The Magnuson-Stevens Act is the subject of this year’s Bevan Series on Sustainable Fisheries.
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Engineers and scientists at the University of Washington will display their most engaging research and projects Friday and Saturday, April 25-26, during the annual Engineering Discovery Days, which is free and open to the public.
What looked at first like a sort of upside-down planet has instead revealed a new method for studying binary star systems, discovered by a UW student astronomer.
A fluctuating tilt in a planet’s orbit does not preclude the possibility of life, according to new research by astronomers at the University of Washington, Utah’s Weber State University and NASA. In fact, sometimes it helps.
UW oceanographers found fast-flowing water and intense mixing in a submarine canyon just off the Washington coast.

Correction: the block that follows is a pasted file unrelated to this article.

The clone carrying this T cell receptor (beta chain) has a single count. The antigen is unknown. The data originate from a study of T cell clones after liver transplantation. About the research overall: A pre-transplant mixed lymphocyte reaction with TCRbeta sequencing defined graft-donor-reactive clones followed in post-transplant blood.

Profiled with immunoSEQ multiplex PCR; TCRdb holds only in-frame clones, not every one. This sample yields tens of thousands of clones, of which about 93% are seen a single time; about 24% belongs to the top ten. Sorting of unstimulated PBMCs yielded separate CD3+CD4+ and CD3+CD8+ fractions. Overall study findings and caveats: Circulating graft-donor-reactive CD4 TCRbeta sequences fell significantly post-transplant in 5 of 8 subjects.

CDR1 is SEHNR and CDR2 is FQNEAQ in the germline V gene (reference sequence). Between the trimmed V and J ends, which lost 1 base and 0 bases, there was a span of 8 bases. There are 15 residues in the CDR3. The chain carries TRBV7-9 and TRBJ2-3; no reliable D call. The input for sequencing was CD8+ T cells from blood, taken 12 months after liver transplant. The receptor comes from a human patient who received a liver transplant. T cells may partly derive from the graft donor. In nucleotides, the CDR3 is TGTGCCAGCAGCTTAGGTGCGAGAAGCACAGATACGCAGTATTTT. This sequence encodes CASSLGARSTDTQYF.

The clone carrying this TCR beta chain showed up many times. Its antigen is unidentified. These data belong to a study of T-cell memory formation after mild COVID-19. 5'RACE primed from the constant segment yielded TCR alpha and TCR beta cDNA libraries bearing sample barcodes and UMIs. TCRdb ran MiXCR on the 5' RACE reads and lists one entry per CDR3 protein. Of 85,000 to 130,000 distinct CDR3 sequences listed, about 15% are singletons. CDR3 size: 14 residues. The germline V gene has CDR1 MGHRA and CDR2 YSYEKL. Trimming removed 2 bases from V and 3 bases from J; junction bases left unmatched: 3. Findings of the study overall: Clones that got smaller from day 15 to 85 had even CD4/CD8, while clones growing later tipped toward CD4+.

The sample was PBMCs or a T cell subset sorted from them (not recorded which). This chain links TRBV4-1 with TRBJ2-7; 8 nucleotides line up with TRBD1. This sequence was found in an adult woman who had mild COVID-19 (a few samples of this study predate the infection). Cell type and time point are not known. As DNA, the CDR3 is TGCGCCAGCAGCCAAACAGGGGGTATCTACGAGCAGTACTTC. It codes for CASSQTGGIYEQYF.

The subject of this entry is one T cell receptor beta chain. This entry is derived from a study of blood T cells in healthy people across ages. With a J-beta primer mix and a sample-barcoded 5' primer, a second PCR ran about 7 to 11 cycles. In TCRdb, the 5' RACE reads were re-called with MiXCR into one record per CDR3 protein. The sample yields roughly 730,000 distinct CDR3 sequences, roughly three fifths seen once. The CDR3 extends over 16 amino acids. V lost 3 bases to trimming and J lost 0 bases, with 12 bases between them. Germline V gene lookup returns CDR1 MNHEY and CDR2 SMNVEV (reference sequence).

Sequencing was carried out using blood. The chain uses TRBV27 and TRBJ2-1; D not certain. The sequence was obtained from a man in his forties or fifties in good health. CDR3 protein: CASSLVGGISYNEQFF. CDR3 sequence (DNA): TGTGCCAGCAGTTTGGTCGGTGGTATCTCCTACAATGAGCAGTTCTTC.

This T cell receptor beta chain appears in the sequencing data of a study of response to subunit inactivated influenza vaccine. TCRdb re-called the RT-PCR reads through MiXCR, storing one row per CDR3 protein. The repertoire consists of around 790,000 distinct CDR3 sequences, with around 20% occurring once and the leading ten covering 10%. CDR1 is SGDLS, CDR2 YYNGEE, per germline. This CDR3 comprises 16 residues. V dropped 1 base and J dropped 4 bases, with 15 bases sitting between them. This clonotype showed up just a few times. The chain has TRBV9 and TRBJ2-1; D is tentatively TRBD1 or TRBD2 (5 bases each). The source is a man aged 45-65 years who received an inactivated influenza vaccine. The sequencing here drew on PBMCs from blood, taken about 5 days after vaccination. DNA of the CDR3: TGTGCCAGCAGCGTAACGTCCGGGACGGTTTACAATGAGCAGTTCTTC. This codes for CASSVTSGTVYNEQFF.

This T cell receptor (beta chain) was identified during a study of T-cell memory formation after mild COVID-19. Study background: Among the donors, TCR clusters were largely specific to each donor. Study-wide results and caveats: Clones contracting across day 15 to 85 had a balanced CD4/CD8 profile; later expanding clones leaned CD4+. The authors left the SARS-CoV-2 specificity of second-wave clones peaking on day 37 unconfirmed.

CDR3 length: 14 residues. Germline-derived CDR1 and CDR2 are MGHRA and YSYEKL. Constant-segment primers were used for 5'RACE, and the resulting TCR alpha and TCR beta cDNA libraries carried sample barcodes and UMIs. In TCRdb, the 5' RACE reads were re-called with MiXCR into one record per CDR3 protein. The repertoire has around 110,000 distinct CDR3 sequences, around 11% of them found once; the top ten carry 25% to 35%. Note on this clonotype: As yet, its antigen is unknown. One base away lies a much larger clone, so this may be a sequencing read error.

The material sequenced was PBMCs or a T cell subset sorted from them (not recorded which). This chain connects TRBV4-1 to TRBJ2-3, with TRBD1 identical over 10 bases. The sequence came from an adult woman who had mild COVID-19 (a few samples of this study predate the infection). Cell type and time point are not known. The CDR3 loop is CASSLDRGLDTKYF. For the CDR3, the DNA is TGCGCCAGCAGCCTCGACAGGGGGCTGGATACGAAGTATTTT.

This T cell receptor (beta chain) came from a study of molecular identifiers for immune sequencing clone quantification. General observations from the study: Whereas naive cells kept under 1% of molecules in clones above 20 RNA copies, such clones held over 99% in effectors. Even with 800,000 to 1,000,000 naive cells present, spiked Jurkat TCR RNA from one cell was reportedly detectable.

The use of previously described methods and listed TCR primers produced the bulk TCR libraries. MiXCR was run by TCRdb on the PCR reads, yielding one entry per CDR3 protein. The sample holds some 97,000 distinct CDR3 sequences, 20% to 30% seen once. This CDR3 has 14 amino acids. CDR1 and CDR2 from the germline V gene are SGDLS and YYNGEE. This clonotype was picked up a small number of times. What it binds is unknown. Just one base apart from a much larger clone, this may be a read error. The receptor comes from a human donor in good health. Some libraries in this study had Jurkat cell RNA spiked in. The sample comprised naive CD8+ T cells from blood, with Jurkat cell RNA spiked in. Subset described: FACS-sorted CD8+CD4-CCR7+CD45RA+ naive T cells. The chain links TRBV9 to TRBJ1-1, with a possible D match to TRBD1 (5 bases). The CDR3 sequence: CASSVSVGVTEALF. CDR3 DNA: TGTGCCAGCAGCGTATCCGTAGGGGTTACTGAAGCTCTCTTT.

Detailed ice core measurements show smog-related ratios leveling off in 1970, and suggests these deposits are sensitive to the same chemicals that cause acid rain.
Get on your 3-D glasses for one of the animations of tiny fruit flies employing banked turns to evade attacks just like fighter jets.
University of Washington engineers have developed software that automatically generates images of a young child’s face as it ages through a lifetime. The technique is the first fully automated approach for aging babies to adults that works with variable lighting, expressions and poses.
A team of University of Washington scientists and engineers working at the Applied Physics Laboratory is creating a control system for underwater remotely operated vehicles, or ROVs. Researchers will demonstrate the technology at the SmartAmerica Challenge in Washington, D.C. in June.
UW researchers made some of the first aerial surveys over the Oso mudslide, using radar technology to map the condition immediately after the slide.